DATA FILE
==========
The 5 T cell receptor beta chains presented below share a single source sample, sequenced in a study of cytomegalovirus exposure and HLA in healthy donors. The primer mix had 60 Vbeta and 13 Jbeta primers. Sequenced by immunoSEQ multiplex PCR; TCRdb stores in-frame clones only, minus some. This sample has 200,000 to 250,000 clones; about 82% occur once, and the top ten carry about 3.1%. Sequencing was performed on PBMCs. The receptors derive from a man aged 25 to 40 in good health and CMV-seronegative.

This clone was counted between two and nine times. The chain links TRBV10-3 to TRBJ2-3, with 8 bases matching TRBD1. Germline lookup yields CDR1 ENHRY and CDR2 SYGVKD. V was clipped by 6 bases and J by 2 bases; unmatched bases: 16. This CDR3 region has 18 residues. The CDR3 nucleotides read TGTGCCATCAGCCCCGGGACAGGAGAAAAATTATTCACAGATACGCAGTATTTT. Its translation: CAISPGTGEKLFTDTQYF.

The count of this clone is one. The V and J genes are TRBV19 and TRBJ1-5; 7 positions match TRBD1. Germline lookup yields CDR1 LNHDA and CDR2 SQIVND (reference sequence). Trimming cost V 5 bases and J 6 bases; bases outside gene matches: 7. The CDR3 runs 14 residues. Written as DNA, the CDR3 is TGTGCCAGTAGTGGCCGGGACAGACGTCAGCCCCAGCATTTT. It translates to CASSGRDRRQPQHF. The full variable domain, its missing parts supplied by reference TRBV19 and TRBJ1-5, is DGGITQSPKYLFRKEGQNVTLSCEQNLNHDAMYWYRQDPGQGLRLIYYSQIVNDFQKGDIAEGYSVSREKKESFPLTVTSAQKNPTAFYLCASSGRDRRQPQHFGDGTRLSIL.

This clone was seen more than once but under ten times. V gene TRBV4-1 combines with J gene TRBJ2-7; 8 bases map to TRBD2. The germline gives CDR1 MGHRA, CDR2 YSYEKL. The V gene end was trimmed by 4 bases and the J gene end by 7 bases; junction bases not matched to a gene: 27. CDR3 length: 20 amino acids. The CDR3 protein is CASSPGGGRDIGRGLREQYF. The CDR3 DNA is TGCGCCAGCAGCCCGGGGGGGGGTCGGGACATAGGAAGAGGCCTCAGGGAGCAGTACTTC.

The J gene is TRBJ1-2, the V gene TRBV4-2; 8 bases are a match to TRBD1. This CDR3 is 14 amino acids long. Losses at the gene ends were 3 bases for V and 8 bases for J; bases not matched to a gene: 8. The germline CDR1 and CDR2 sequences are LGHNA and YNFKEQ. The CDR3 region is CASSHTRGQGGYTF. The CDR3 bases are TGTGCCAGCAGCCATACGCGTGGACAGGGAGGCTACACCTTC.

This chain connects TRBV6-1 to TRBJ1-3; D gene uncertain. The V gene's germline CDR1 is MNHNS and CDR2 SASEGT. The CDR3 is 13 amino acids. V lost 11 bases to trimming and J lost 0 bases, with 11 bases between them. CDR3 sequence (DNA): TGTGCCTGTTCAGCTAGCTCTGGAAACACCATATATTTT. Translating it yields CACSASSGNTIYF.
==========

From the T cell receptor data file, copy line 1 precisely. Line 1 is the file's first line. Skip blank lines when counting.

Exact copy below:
The 5 T cell receptor beta chains presented below share a single source sample, sequenced in a study of cytomegalovirus exposure and HLA in healthy donors. The primer mix had 60 Vbeta and 13 Jbeta primers. Sequenced by immunoSEQ multiplex PCR; TCRdb stores in-frame clones only, minus some. This sample has 200,000 to 250,000 clones; about 82% occur once, and the top ten carry about 3.1%. Sequencing was performed on PBMCs. The receptors derive from a man aged 25 to 40 in good health and CMV-seronegative.